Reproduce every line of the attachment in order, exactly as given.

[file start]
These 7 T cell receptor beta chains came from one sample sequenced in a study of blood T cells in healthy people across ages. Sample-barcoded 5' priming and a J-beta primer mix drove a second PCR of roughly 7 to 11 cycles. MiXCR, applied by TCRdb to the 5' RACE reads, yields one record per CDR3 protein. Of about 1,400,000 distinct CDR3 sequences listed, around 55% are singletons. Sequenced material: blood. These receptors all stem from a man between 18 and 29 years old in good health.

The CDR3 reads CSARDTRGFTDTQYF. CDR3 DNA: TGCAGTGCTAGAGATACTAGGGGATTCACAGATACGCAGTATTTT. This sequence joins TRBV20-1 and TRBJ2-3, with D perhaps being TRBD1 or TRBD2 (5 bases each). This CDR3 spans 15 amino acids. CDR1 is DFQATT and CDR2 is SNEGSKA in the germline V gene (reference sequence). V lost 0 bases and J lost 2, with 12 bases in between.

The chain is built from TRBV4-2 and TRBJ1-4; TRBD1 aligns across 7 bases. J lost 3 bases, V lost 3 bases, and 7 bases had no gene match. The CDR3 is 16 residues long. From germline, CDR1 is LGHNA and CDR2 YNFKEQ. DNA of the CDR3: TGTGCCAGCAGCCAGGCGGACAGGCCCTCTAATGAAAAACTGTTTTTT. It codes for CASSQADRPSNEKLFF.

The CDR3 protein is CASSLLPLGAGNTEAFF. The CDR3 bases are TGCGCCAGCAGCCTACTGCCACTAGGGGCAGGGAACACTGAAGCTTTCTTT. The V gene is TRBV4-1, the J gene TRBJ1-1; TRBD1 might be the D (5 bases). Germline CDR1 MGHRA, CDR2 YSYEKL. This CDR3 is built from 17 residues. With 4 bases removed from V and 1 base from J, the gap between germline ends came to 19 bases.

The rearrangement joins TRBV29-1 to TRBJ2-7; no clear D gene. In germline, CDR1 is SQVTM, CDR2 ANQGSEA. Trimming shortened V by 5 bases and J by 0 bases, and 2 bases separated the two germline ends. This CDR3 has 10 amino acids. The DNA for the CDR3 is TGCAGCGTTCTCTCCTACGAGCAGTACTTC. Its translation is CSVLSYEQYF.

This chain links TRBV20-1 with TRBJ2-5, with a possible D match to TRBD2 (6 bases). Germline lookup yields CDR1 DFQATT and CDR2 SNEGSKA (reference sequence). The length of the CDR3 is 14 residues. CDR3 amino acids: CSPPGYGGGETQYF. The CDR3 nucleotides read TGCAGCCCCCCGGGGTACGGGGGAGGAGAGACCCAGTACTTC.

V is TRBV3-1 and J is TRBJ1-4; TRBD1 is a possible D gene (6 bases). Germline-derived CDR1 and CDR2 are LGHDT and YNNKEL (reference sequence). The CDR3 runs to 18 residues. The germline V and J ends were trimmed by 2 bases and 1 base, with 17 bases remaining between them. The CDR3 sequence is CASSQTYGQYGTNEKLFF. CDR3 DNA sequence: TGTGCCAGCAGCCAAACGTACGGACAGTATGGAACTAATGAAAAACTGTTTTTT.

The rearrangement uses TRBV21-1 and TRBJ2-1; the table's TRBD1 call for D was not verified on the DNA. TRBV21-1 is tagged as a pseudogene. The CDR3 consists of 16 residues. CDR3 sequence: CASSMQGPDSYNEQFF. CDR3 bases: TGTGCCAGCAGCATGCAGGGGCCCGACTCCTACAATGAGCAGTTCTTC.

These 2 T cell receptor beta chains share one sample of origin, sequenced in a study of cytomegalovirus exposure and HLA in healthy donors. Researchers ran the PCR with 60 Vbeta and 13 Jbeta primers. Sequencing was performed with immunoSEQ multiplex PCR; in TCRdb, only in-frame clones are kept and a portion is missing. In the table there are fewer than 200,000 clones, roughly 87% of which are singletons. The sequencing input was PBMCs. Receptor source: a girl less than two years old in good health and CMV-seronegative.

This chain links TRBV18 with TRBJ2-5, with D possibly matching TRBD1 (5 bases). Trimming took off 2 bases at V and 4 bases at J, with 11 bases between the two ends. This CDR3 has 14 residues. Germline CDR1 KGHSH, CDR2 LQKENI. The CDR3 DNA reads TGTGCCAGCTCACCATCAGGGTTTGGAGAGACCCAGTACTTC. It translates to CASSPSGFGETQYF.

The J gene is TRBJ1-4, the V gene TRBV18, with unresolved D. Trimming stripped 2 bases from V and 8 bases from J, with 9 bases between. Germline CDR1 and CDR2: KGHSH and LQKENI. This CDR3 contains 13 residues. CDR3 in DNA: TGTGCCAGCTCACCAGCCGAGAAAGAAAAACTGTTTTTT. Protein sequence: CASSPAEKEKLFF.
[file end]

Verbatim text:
These 7 T cell receptor beta chains came from one sample sequenced in a study of blood T cells in healthy people across ages. Sample-barcoded 5' priming and a J-beta primer mix drove a second PCR of roughly 7 to 11 cycles. MiXCR, applied by TCRdb to the 5' RACE reads, yields one record per CDR3 protein. Of about 1,400,000 distinct CDR3 sequences listed, around 55% are singletons. Sequenced material: blood. These receptors all stem from a man between 18 and 29 years old in good health.

The CDR3 reads CSARDTRGFTDTQYF. CDR3 DNA: TGCAGTGCTAGAGATACTAGGGGATTCACAGATACGCAGTATTTT. This sequence joins TRBV20-1 and TRBJ2-3, with D perhaps being TRBD1 or TRBD2 (5 bases each). This CDR3 spans 15 amino acids. CDR1 is DFQATT and CDR2 is SNEGSKA in the germline V gene (reference sequence). V lost 0 bases and J lost 2, with 12 bases in between.

The chain is built from TRBV4-2 and TRBJ1-4; TRBD1 aligns across 7 bases. J lost 3 bases, V lost 3 bases, and 7 bases had no gene match. The CDR3 is 16 residues long. From germline, CDR1 is LGHNA and CDR2 YNFKEQ. DNA of the CDR3: TGTGCCAGCAGCCAGGCGGACAGGCCCTCTAATGAAAAACTGTTTTTT. It codes for CASSQADRPSNEKLFF.

The CDR3 protein is CASSLLPLGAGNTEAFF. The CDR3 bases are TGCGCCAGCAGCCTACTGCCACTAGGGGCAGGGAACACTGAAGCTTTCTTT. The V gene is TRBV4-1, the J gene TRBJ1-1; TRBD1 might be the D (5 bases). Germline CDR1 MGHRA, CDR2 YSYEKL. This CDR3 is built from 17 residues. With 4 bases removed from V and 1 base from J, the gap between germline ends came to 19 bases.

The rearrangement joins TRBV29-1 to TRBJ2-7; no clear D gene. In germline, CDR1 is SQVTM, CDR2 ANQGSEA. Trimming shortened V by 5 bases and J by 0 bases, and 2 bases separated the two germline ends. This CDR3 has 10 amino acids. The DNA for the CDR3 is TGCAGCGTTCTCTCCTACGAGCAGTACTTC. Its translation is CSVLSYEQYF.

This chain links TRBV20-1 with TRBJ2-5, with a possible D match to TRBD2 (6 bases). Germline lookup yields CDR1 DFQATT and CDR2 SNEGSKA (reference sequence). The length of the CDR3 is 14 residues. CDR3 amino acids: CSPPGYGGGETQYF. The CDR3 nucleotides read TGCAGCCCCCCGGGGTACGGGGGAGGAGAGACCCAGTACTTC.

V is TRBV3-1 and J is TRBJ1-4; TRBD1 is a possible D gene (6 bases). Germline-derived CDR1 and CDR2 are LGHDT and YNNKEL (reference sequence). The CDR3 runs to 18 residues. The germline V and J ends were trimmed by 2 bases and 1 base, with 17 bases remaining between them. The CDR3 sequence is CASSQTYGQYGTNEKLFF. CDR3 DNA sequence: TGTGCCAGCAGCCAAACGTACGGACAGTATGGAACTAATGAAAAACTGTTTTTT.

The rearrangement uses TRBV21-1 and TRBJ2-1; the table's TRBD1 call for D was not verified on the DNA. TRBV21-1 is tagged as a pseudogene. The CDR3 consists of 16 residues. CDR3 sequence: CASSMQGPDSYNEQFF. CDR3 bases: TGTGCCAGCAGCATGCAGGGGCCCGACTCCTACAATGAGCAGTTCTTC.

These 2 T cell receptor beta chains share one sample of origin, sequenced in a study of cytomegalovirus exposure and HLA in healthy donors. Researchers ran the PCR with 60 Vbeta and 13 Jbeta primers. Sequencing was performed with immunoSEQ multiplex PCR; in TCRdb, only in-frame clones are kept and a portion is missing. In the table there are fewer than 200,000 clones, roughly 87% of which are singletons. The sequencing input was PBMCs. Receptor source: a girl less than two years old in good health and CMV-seronegative.

This chain links TRBV18 with TRBJ2-5, with D possibly matching TRBD1 (5 bases). Trimming took off 2 bases at V and 4 bases at J, with 11 bases between the two ends. This CDR3 has 14 residues. Germline CDR1 KGHSH, CDR2 LQKENI. The CDR3 DNA reads TGTGCCAGCTCACCATCAGGGTTTGGAGAGACCCAGTACTTC. It translates to CASSPSGFGETQYF.

The J gene is TRBJ1-4, the V gene TRBV18, with unresolved D. Trimming stripped 2 bases from V and 8 bases from J, with 9 bases between. Germline CDR1 and CDR2: KGHSH and LQKENI. This CDR3 contains 13 residues. CDR3 in DNA: TGTGCCAGCTCACCAGCCGAGAAAGAAAAACTGTTTTTT. Protein sequence: CASSPAEKEKLFF.